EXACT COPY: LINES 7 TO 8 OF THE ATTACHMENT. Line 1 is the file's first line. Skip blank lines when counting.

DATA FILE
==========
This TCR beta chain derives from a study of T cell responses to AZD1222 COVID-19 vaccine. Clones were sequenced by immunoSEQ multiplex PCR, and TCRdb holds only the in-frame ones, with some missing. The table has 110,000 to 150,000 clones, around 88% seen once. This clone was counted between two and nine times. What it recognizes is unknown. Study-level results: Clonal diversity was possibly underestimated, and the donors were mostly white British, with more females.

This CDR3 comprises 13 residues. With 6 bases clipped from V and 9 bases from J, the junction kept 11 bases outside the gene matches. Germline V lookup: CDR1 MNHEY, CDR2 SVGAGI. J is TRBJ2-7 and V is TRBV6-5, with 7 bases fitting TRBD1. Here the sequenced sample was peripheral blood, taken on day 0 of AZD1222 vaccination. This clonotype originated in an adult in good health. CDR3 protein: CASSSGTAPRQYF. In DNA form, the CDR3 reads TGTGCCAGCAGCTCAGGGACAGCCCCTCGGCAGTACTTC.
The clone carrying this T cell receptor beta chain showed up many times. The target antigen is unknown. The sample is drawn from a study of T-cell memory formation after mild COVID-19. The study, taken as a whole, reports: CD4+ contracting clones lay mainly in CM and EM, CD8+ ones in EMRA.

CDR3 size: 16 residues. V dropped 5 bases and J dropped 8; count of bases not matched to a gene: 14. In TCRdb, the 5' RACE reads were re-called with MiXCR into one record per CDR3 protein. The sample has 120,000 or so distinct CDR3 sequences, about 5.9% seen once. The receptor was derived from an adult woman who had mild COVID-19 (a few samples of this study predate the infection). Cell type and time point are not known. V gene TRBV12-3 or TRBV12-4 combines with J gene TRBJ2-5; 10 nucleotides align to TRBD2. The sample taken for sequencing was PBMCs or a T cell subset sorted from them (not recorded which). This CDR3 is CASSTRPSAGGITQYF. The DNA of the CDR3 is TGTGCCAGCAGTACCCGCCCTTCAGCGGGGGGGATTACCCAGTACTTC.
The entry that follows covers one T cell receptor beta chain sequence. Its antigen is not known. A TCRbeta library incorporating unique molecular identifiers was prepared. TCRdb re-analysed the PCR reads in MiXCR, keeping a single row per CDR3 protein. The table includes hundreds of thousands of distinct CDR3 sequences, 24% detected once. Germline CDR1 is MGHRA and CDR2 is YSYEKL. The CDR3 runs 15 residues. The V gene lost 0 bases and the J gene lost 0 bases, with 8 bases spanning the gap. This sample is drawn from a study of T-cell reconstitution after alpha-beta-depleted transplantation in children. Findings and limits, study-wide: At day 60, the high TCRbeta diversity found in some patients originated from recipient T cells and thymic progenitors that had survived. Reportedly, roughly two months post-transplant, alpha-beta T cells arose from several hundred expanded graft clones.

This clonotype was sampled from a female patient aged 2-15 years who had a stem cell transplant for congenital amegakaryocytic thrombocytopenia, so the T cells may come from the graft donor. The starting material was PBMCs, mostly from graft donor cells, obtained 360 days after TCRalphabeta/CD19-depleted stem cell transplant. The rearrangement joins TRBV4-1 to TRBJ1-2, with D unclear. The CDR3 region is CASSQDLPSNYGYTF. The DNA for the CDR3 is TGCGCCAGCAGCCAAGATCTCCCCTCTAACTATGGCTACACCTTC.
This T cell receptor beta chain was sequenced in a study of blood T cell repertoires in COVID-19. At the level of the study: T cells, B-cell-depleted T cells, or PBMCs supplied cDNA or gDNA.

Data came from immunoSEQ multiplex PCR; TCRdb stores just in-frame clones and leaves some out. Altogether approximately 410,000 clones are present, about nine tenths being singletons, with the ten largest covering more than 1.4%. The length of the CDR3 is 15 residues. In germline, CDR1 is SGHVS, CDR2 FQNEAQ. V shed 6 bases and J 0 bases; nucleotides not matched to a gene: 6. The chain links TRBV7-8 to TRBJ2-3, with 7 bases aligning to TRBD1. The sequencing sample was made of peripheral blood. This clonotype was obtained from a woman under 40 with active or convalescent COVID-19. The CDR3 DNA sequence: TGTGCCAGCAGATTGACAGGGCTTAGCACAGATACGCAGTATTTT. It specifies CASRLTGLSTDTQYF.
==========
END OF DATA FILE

This T cell receptor beta chain was sequenced in a study of blood T cell repertoires in COVID-19. At the level of the study: T cells, B-cell-depleted T cells, or PBMCs supplied cDNA or gDNA.

Data came from immunoSEQ multiplex PCR; TCRdb stores just in-frame clones and leaves some out. Altogether approximately 410,000 clones are present, about nine tenths being singletons, with the ten largest covering more than 1.4%. The length of the CDR3 is 15 residues. In germline, CDR1 is SGHVS, CDR2 FQNEAQ. V shed 6 bases and J 0 bases; nucleotides not matched to a gene: 6. The chain links TRBV7-8 to TRBJ2-3, with 7 bases aligning to TRBD1. The sequencing sample was made of peripheral blood. This clonotype was obtained from a woman under 40 with active or convalescent COVID-19. The CDR3 DNA sequence: TGTGCCAGCAGATTGACAGGGCTTAGCACAGATACGCAGTATTTT. It specifies CASRLTGLSTDTQYF.